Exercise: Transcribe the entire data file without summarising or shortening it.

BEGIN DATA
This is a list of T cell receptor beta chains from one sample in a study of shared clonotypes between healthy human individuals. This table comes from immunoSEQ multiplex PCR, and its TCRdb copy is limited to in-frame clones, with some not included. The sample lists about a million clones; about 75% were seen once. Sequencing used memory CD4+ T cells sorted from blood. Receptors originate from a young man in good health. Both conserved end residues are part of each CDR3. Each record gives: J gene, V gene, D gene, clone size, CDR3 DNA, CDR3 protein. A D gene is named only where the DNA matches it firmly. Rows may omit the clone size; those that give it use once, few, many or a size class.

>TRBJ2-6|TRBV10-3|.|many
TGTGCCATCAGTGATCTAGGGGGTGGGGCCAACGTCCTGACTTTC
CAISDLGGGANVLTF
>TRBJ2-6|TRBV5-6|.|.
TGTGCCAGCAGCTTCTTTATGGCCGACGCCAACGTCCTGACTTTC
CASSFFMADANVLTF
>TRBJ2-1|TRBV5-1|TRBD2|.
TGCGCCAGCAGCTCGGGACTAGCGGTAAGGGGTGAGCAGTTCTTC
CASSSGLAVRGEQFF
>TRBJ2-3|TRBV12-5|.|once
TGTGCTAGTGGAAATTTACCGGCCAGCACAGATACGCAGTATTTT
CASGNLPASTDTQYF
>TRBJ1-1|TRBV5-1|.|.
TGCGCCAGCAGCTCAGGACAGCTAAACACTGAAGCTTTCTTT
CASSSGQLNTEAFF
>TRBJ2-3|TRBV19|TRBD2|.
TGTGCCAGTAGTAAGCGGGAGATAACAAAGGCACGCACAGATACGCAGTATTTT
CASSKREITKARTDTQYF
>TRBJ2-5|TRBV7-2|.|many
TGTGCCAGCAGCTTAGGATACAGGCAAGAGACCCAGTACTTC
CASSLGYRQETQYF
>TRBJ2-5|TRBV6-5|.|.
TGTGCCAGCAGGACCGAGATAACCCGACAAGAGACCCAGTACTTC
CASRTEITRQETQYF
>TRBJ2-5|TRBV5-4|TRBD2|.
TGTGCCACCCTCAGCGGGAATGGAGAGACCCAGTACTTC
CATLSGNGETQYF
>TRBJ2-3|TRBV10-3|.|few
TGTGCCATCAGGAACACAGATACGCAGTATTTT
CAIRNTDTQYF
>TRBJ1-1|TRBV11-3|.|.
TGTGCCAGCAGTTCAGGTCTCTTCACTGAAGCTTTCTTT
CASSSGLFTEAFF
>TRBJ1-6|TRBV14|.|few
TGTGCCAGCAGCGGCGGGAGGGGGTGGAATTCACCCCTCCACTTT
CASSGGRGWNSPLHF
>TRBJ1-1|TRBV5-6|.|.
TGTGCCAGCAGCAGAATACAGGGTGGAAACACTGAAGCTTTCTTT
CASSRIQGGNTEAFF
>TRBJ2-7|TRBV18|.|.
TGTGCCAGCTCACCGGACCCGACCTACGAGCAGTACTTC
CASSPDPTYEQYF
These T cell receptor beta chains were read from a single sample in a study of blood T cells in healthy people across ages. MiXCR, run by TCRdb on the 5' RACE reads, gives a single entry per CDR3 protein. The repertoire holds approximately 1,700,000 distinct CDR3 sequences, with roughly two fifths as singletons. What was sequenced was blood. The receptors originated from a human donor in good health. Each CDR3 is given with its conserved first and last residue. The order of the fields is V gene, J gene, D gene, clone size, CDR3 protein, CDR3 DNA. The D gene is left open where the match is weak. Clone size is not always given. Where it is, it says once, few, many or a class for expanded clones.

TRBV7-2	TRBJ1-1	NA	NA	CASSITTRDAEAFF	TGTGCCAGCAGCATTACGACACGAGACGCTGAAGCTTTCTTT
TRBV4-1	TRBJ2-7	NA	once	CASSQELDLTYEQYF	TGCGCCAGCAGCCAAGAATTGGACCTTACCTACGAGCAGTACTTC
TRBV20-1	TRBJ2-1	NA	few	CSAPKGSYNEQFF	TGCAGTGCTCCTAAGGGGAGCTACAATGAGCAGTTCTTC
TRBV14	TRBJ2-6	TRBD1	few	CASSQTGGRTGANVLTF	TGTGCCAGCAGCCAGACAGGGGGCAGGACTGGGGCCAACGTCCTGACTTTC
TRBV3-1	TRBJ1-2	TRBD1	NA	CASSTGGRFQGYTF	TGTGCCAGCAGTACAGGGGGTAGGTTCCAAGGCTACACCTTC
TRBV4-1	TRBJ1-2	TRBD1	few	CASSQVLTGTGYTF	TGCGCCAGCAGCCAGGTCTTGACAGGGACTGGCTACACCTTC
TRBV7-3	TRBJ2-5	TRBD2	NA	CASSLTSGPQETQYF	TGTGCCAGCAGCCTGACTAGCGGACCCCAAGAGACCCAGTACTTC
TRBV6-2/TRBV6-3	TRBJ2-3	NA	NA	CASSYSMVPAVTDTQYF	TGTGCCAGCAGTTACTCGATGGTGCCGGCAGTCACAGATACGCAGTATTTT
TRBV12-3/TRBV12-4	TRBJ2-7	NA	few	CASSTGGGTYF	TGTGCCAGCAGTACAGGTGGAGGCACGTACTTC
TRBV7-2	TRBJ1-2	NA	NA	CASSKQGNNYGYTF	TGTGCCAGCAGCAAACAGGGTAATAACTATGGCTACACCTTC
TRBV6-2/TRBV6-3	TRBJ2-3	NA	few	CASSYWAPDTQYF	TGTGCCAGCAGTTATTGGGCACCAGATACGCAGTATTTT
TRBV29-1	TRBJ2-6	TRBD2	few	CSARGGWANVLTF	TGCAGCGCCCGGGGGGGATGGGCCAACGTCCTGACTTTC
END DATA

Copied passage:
This is a list of T cell receptor beta chains from one sample in a study of shared clonotypes between healthy human individuals. This table comes from immunoSEQ multiplex PCR, and its TCRdb copy is limited to in-frame clones, with some not included. The sample lists about a million clones; about 75% were seen once. Sequencing used memory CD4+ T cells sorted from blood. Receptors originate from a young man in good health. Both conserved end residues are part of each CDR3. Each record gives: J gene, V gene, D gene, clone size, CDR3 DNA, CDR3 protein. A D gene is named only where the DNA matches it firmly. Rows may omit the clone size; those that give it use once, few, many or a size class.

>TRBJ2-6|TRBV10-3|.|many
TGTGCCATCAGTGATCTAGGGGGTGGGGCCAACGTCCTGACTTTC
CAISDLGGGANVLTF
>TRBJ2-6|TRBV5-6|.|.
TGTGCCAGCAGCTTCTTTATGGCCGACGCCAACGTCCTGACTTTC
CASSFFMADANVLTF
>TRBJ2-1|TRBV5-1|TRBD2|.
TGCGCCAGCAGCTCGGGACTAGCGGTAAGGGGTGAGCAGTTCTTC
CASSSGLAVRGEQFF
>TRBJ2-3|TRBV12-5|.|once
TGTGCTAGTGGAAATTTACCGGCCAGCACAGATACGCAGTATTTT
CASGNLPASTDTQYF
>TRBJ1-1|TRBV5-1|.|.
TGCGCCAGCAGCTCAGGACAGCTAAACACTGAAGCTTTCTTT
CASSSGQLNTEAFF
>TRBJ2-3|TRBV19|TRBD2|.
TGTGCCAGTAGTAAGCGGGAGATAACAAAGGCACGCACAGATACGCAGTATTTT
CASSKREITKARTDTQYF
>TRBJ2-5|TRBV7-2|.|many
TGTGCCAGCAGCTTAGGATACAGGCAAGAGACCCAGTACTTC
CASSLGYRQETQYF
>TRBJ2-5|TRBV6-5|.|.
TGTGCCAGCAGGACCGAGATAACCCGACAAGAGACCCAGTACTTC
CASRTEITRQETQYF
>TRBJ2-5|TRBV5-4|TRBD2|.
TGTGCCACCCTCAGCGGGAATGGAGAGACCCAGTACTTC
CATLSGNGETQYF
>TRBJ2-3|TRBV10-3|.|few
TGTGCCATCAGGAACACAGATACGCAGTATTTT
CAIRNTDTQYF
>TRBJ1-1|TRBV11-3|.|.
TGTGCCAGCAGTTCAGGTCTCTTCACTGAAGCTTTCTTT
CASSSGLFTEAFF
>TRBJ1-6|TRBV14|.|few
TGTGCCAGCAGCGGCGGGAGGGGGTGGAATTCACCCCTCCACTTT
CASSGGRGWNSPLHF
>TRBJ1-1|TRBV5-6|.|.
TGTGCCAGCAGCAGAATACAGGGTGGAAACACTGAAGCTTTCTTT
CASSRIQGGNTEAFF
>TRBJ2-7|TRBV18|.|.
TGTGCCAGCTCACCGGACCCGACCTACGAGCAGTACTTC
CASSPDPTYEQYF
These T cell receptor beta chains were read from a single sample in a study of blood T cells in healthy people across ages. MiXCR, run by TCRdb on the 5' RACE reads, gives a single entry per CDR3 protein. The repertoire holds approximately 1,700,000 distinct CDR3 sequences, with roughly two fifths as singletons. What was sequenced was blood. The receptors originated from a human donor in good health. Each CDR3 is given with its conserved first and last residue. The order of the fields is V gene, J gene, D gene, clone size, CDR3 protein, CDR3 DNA. The D gene is left open where the match is weak. Clone size is not always given. Where it is, it says once, few, many or a class for expanded clones.

TRBV7-2	TRBJ1-1	NA	NA	CASSITTRDAEAFF	TGTGCCAGCAGCATTACGACACGAGACGCTGAAGCTTTCTTT
TRBV4-1	TRBJ2-7	NA	once	CASSQELDLTYEQYF	TGCGCCAGCAGCCAAGAATTGGACCTTACCTACGAGCAGTACTTC
TRBV20-1	TRBJ2-1	NA	few	CSAPKGSYNEQFF	TGCAGTGCTCCTAAGGGGAGCTACAATGAGCAGTTCTTC
TRBV14	TRBJ2-6	TRBD1	few	CASSQTGGRTGANVLTF	TGTGCCAGCAGCCAGACAGGGGGCAGGACTGGGGCCAACGTCCTGACTTTC
TRBV3-1	TRBJ1-2	TRBD1	NA	CASSTGGRFQGYTF	TGTGCCAGCAGTACAGGGGGTAGGTTCCAAGGCTACACCTTC
TRBV4-1	TRBJ1-2	TRBD1	few	CASSQVLTGTGYTF	TGCGCCAGCAGCCAGGTCTTGACAGGGACTGGCTACACCTTC
TRBV7-3	TRBJ2-5	TRBD2	NA	CASSLTSGPQETQYF	TGTGCCAGCAGCCTGACTAGCGGACCCCAAGAGACCCAGTACTTC
TRBV6-2/TRBV6-3	TRBJ2-3	NA	NA	CASSYSMVPAVTDTQYF	TGTGCCAGCAGTTACTCGATGGTGCCGGCAGTCACAGATACGCAGTATTTT
TRBV12-3/TRBV12-4	TRBJ2-7	NA	few	CASSTGGGTYF	TGTGCCAGCAGTACAGGTGGAGGCACGTACTTC
TRBV7-2	TRBJ1-2	NA	NA	CASSKQGNNYGYTF	TGTGCCAGCAGCAAACAGGGTAATAACTATGGCTACACCTTC
TRBV6-2/TRBV6-3	TRBJ2-3	NA	few	CASSYWAPDTQYF	TGTGCCAGCAGTTATTGGGCACCAGATACGCAGTATTTT
TRBV29-1	TRBJ2-6	TRBD2	few	CSARGGWANVLTF	TGCAGCGCCCGGGGGGGATGGGCCAACGTCCTGACTTTC